During pushing, the muscle tissue in the pelvic floor will give as far as it needs to. Sometimes, this can result in a small tear, which eventually heals well, but could subsequently contract or atrophy due to the trauma and cause problems later in life. There are ways to prepare and protect the pelvic floor, for example: choosing the right providers, the positions you use to allow your baby to descend, the provider's patience at the time of crowning, your nutrition, and habits and lifestyle, and exercises that strengthen and tone the pelvic floor.

Over the years, I have talked with providers about better preparing mothers for the 2nd stage of labor. One of the answers that I'm given is that “she will figure it out while doing it and she only has to do it once, for her first vaginal birth, because pushing is so much easier and shorter the second time”. And I would think, yes that's true. The muscle strength and ability is there and there is a normal learning curve in the beginning of the 2nd stage, but...?

We, as pre-and postnatal providers, keep seeing so many postpartum issues, shouldn't moms prepare better? Wouldn't it be good to know beforehand how to strengthen your pelvic floor during pregnancy and before entering menopause?

In my workshop, you will learn how the pelvis and fetus interact as well as simple exercises to bring awareness to your pelvic floor. You will review breathing and positions for pushing, and I will offer you tools and tips to prepare.

One of the many ways to help tone the pelvic floor during pregnancy, post-baby and beyond is the practice of yoga. Below are some of my personal favorites. In my yoga classes, I will tailor the poses to your levels and abilities.

 

Chantal Traub is a certified doula, childbirth educator and yoga teacher who has been
assisting expectant mothers for over 15 years. She maintains the passionate belief that there is a better way to help mothers prepare to push more effectively and protect the pelvic floor during pregnancy and birth. Chantal offers expertise and guidance to
pregnant women who want to prepare for birth and beyond. She is certified by both
Lamaze International and the Childbirth Education Association of Metropolitan New
York and is a board member of the Childbirth Education Association of Metro NY.
Chantal runs a private doula practice and offers private childbirth workshops. She's a
mom of two children.

5 questions answered about Elvie

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Contributed by Dr. Erin Williams, DPT

I am not affiliated with Elvie but I am a Pelvic Health Physical Therapist who understands how difficult it can be to perform a kegel (pelvic floor muscle contraction) correctly and I am always looking for tools to better assist my clients with accomplishing a strong and healthy pelvic floor and took it upon myself to personally try out Elvie! Here is what I found!

1. What is Elvie?

Elvie is a small green sensory device that is placed into the vagina during use and connects with the Elvie app that can be downloaded for free onto your smart phone. The app provides strengthening and endurance training exercises with visual aids and performance tracking to better help you connect with and provide feedback for your pelvic floor muscles.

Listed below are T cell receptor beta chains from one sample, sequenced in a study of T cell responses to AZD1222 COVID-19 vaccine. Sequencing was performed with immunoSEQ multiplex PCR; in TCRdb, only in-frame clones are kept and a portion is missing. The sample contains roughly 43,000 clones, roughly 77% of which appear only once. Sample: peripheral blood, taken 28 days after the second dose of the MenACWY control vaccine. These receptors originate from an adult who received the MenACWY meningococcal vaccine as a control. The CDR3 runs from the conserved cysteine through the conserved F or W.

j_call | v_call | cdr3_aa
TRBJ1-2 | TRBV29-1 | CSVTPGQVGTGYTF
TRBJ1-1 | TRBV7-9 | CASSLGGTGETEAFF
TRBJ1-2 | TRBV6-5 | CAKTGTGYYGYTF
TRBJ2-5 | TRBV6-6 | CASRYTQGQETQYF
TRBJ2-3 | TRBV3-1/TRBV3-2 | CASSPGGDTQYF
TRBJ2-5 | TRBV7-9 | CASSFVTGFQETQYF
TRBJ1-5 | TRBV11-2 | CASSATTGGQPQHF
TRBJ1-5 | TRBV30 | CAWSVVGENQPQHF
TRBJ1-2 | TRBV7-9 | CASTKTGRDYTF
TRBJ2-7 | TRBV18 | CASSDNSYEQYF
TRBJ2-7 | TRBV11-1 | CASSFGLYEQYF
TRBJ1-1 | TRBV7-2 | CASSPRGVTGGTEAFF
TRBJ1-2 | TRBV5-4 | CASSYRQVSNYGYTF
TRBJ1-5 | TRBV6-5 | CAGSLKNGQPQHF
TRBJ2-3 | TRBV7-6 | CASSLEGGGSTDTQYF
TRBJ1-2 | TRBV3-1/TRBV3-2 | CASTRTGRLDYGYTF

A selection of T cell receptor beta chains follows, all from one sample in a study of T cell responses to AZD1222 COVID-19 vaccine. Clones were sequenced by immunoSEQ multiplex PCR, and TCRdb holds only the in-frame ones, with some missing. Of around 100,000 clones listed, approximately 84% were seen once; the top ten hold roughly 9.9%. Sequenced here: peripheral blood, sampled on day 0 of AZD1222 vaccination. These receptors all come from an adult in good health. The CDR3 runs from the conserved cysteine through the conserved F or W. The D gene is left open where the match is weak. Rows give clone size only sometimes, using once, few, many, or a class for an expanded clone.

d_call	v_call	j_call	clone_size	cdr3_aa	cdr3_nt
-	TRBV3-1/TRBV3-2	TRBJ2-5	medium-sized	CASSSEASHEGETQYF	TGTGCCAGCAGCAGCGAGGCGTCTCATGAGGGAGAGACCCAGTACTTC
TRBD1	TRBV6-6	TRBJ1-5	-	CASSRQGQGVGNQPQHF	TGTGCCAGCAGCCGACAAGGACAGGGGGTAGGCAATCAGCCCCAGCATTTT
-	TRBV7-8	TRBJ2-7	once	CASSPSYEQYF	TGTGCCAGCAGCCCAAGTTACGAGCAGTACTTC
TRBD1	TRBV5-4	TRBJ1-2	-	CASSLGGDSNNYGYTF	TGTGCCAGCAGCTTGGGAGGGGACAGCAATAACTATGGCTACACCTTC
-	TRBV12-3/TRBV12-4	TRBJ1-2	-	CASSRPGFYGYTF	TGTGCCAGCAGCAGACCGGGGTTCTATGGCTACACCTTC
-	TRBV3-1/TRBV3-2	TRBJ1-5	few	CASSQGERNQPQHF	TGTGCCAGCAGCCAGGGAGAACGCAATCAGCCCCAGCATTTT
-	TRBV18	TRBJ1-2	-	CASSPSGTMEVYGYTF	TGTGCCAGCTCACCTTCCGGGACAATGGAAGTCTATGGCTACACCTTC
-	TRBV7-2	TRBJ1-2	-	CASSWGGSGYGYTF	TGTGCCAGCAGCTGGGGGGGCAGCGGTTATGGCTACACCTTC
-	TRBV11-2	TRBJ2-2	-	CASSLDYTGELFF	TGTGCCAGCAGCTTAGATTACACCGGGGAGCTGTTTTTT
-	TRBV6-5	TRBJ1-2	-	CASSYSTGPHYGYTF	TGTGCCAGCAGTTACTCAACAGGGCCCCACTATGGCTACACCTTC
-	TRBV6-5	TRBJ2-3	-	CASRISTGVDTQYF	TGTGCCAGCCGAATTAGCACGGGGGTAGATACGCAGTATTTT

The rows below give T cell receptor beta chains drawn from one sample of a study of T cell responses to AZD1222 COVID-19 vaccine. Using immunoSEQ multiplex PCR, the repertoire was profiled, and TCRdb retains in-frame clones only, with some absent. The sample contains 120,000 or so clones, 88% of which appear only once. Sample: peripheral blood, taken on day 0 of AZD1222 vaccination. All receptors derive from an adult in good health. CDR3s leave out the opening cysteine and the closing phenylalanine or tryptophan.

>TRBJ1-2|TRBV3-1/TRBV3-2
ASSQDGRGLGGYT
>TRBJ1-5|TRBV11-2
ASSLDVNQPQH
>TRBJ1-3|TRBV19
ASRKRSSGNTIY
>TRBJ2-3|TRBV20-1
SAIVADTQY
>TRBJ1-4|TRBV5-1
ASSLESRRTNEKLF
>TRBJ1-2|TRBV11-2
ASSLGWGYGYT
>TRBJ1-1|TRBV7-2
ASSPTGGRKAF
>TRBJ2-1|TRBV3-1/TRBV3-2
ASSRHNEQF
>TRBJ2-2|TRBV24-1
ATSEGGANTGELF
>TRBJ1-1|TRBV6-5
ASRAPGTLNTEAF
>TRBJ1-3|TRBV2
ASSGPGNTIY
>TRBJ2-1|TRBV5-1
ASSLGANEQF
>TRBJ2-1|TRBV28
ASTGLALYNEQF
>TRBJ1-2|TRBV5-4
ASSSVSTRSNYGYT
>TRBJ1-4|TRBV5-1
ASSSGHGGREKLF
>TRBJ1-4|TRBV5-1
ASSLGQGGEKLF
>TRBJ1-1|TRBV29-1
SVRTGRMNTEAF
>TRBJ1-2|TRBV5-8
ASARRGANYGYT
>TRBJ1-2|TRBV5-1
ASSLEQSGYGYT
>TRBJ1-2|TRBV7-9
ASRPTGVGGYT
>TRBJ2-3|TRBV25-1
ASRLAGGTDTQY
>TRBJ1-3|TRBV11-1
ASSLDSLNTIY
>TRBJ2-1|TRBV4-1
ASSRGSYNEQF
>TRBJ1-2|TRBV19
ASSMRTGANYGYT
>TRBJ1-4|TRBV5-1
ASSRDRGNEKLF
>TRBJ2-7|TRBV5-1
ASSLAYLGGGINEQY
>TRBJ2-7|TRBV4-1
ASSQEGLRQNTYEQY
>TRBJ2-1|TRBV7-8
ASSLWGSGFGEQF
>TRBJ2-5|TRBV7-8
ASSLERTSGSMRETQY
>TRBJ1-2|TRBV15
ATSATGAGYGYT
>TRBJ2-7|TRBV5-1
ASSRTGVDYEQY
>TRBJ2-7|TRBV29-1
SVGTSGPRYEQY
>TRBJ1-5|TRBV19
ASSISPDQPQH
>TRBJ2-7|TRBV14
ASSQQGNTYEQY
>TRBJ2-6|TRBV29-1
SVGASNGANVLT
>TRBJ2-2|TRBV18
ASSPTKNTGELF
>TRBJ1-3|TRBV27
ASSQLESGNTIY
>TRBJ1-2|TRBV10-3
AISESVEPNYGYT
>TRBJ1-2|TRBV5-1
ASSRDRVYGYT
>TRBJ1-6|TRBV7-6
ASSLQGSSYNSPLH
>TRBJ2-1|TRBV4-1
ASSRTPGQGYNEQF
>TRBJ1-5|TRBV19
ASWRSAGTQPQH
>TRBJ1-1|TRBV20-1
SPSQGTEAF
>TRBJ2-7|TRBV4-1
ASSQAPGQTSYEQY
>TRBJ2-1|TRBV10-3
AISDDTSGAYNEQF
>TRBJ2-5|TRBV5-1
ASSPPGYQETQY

2. Does it work? 

The short answer is, YES! I found that it was very accurate and responsive to correct pelvic floor muscle contractions (kegel) and would notify me when I was (purposely) doing a kegel incorrectly, or “bearing down” which is a common error made my many women. An important point to note is that Elvie is an up-trainer for the pelvic floor so all of the exercises are geared toward strengthening the pelvic floor and not for relaxing the pelvic floor muscles. Although less talked about, the pelvic floor can have too much muscle tightness/tension (think pain with penetration/sex or constipation) and strengthening the muscles will not benefit this presentation. If you feel like this is you, I would strongly advise getting evaluated by a Pelvic Health Physical Therapist first before trying Elvie. Overall I loved using Elvie to track my progress and identify where I was weak! I am a visual learner and competitive with myself so seeing that I was improving over just 1 week of training and having visual aides to facilitate my kegel was very helpful!

3. Is it uncomfortable/painful to place and use?

Elvie is quite comfortable and easy to place and use! If you feel like you bear-down when initiating a kegel the Elvie device will slip out of you so this can be helpful immediate feedback!

4. Can I use it while Pregnant and postpartum?

Yes, Elvie can be used while pregnant. The Elvie website states that it can be used with non complicated pregnancies and to seek medical advice from your doctor if unsure. It can be used 6+ weeks postpartum. There is no need to use it immediately  following postpartum as the pelvic floor muscles are healing and just need to rest.  

5, How much is it and where can I buy it?

Elvie is normally $199 however for Fit Pregnancy Club mammas I was able to get a DISCOUNT CODE (elvie15b) which you can enter at checkout and enjoy 15% off! www.elvie.com

I would recommend this device to anyone looking to have improved awareness of their pelvic floor muscles for pregnancy, postpartum, urinary incontinence or better sex! I would strongly encourage women to have a pelvic floor assessment completed by a Pelvic Health Physical Therapist first to make sure Elvie is a good fit for you! 

If you have any questions or are interested in getting to know your pelvic floor better please do not hesitate to reach out to me at erin@womenshealthnyc.com and let me know you read my blog on the FPC website and receive $50 OFF your first session with me!